The delicate floral notes do tend to cook out over the long cooking time, so I added an extra dose of hibiscus at the very end of cooking. Since lavender can be overpowering and a bit soapy tasting if not used judiciously, I left that part alone. Feel free to alter this recipe to suit your own taste and ingredients, but if you want to make exactly what I made (and it really is pretty incredible stuff), here’s my recipe for hibiscus lavender honey apple butter.
- 3 pounds 12 oz mixed apples , both sweet and tart
- 8 oz (1 cup) apple cider vinegar
- 16 oz (2 cups) unfiltered apple cider (you can also use apple juice)
- 6 hibiscus flowers in syrup (I used Wild Hibiscus Flower Company brand)
- 2 Tablespoons syrup from the hibiscus flower jar
- 9 oz (3/4 cup) lavender Honey Creme Lavender (I used Honey Ridge Farm. You can also just use a mild honey if you don't have access to flavored honey)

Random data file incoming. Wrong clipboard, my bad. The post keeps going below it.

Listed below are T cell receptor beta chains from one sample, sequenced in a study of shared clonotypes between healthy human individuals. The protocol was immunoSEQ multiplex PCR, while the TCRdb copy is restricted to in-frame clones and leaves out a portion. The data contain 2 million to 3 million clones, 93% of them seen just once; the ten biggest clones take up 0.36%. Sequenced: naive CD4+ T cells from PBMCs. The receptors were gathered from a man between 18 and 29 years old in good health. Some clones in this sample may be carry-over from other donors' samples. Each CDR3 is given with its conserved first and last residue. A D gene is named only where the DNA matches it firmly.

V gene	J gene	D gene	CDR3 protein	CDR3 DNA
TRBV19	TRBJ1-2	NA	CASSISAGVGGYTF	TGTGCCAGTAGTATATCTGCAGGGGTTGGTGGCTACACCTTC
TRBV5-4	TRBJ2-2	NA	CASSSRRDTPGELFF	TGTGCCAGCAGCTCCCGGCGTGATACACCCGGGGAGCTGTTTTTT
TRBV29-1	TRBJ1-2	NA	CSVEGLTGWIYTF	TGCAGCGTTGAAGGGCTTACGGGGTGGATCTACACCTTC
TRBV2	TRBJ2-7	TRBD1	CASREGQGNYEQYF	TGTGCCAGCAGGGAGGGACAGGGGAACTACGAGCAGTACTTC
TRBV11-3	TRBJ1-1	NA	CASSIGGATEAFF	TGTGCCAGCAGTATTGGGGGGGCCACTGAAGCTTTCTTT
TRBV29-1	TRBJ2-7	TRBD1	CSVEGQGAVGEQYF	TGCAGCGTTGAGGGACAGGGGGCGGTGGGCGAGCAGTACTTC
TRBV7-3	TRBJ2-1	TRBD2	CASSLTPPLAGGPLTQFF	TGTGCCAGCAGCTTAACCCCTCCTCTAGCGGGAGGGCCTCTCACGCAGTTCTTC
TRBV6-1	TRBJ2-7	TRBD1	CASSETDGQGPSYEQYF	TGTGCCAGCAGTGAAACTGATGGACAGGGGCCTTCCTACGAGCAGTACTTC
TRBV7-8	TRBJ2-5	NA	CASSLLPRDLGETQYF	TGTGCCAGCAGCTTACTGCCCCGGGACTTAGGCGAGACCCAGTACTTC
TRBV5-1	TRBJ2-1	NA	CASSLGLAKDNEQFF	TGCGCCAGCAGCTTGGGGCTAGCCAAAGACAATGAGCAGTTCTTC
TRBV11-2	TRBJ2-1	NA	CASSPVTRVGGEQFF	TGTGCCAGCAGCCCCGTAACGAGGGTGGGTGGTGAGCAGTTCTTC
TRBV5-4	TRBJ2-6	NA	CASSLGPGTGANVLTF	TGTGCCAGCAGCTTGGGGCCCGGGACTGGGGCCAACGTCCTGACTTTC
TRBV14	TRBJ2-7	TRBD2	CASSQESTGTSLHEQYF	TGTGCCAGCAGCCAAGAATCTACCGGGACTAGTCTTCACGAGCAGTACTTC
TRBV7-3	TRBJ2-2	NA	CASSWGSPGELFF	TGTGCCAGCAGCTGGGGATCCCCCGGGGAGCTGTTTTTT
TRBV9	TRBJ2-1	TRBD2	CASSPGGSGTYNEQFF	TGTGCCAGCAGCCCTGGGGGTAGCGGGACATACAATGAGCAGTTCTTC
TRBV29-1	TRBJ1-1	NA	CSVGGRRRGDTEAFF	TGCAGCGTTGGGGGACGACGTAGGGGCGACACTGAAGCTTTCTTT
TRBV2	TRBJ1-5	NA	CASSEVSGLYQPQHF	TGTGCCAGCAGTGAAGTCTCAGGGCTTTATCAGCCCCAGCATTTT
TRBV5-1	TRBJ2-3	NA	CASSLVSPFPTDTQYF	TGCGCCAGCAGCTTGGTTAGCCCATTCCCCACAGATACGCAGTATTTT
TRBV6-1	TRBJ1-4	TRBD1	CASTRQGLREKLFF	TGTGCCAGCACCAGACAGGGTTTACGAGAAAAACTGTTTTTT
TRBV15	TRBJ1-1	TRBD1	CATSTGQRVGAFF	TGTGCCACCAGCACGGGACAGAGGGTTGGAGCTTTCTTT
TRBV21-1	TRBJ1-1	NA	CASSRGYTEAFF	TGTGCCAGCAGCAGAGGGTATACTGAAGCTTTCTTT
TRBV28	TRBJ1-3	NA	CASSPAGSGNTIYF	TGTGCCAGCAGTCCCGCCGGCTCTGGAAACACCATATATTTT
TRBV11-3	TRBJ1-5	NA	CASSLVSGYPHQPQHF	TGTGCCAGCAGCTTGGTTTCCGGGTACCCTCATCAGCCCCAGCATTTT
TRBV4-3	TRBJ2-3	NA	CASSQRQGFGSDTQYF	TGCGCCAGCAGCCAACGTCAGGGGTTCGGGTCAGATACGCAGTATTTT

- 1 whole lemon , with all the peel and pith cut away
- 2 teaspoons kosher salt (yes, 2 teaspoons. Trust me)
- 2 Tablespoons hibiscus syrup from the jar of hibiscus flowers
Scrub your apples well. Quarter them and put them in a large, heavy pot. No need to peel or core.
Add the cider vinegar, apple cider, hibiscus flowers and first amount of syrup (2 Tablespoons), honey, lemon (just plop that whole guy in, seeds and all) and salt.
Cover the pot and bring to a simmer. Cook the apples until completely soft, about 30 minutes. You may have to stir the pot a few times to make sure all the apples get some "bath time" in the vinegar/cider mixture so they soften up.
Once all the fruit is nice and soft and falling apart, run everything (including all the liquid) through a food mill using the medium die. Put this puree in a heavy bottomed pot that is wider than it is tall. You want a large surface area to encourage evaporation.